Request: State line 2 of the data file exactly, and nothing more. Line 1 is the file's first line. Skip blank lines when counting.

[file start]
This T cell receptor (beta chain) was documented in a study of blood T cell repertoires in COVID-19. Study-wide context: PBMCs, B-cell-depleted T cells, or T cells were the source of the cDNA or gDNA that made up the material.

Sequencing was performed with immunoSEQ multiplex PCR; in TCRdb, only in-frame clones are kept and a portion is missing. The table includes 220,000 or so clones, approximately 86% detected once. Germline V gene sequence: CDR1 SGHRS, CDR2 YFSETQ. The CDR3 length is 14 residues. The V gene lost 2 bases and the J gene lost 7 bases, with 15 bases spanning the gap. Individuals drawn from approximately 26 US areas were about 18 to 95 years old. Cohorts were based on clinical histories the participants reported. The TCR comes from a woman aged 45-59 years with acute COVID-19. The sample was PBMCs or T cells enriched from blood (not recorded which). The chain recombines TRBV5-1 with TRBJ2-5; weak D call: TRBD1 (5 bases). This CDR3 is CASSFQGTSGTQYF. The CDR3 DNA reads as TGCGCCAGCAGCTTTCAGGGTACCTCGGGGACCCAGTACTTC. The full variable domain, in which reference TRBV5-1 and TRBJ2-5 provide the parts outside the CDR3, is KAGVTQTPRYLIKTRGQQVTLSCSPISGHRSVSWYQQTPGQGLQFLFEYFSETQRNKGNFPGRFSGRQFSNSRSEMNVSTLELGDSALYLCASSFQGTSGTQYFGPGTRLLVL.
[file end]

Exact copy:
Sequencing was performed with immunoSEQ multiplex PCR; in TCRdb, only in-frame clones are kept and a portion is missing. The table includes 220,000 or so clones, approximately 86% detected once. Germline V gene sequence: CDR1 SGHRS, CDR2 YFSETQ. The CDR3 length is 14 residues. The V gene lost 2 bases and the J gene lost 7 bases, with 15 bases spanning the gap. Individuals drawn from approximately 26 US areas were about 18 to 95 years old. Cohorts were based on clinical histories the participants reported. The TCR comes from a woman aged 45-59 years with acute COVID-19. The sample was PBMCs or T cells enriched from blood (not recorded which). The chain recombines TRBV5-1 with TRBJ2-5; weak D call: TRBD1 (5 bases). This CDR3 is CASSFQGTSGTQYF. The CDR3 DNA reads as TGCGCCAGCAGCTTTCAGGGTACCTCGGGGACCCAGTACTTC. The full variable domain, in which reference TRBV5-1 and TRBJ2-5 provide the parts outside the CDR3, is KAGVTQTPRYLIKTRGQQVTLSCSPISGHRSVSWYQQTPGQGLQFLFEYFSETQRNKGNFPGRFSGRQFSNSRSEMNVSTLELGDSALYLCASSFQGTSGTQYFGPGTRLLVL.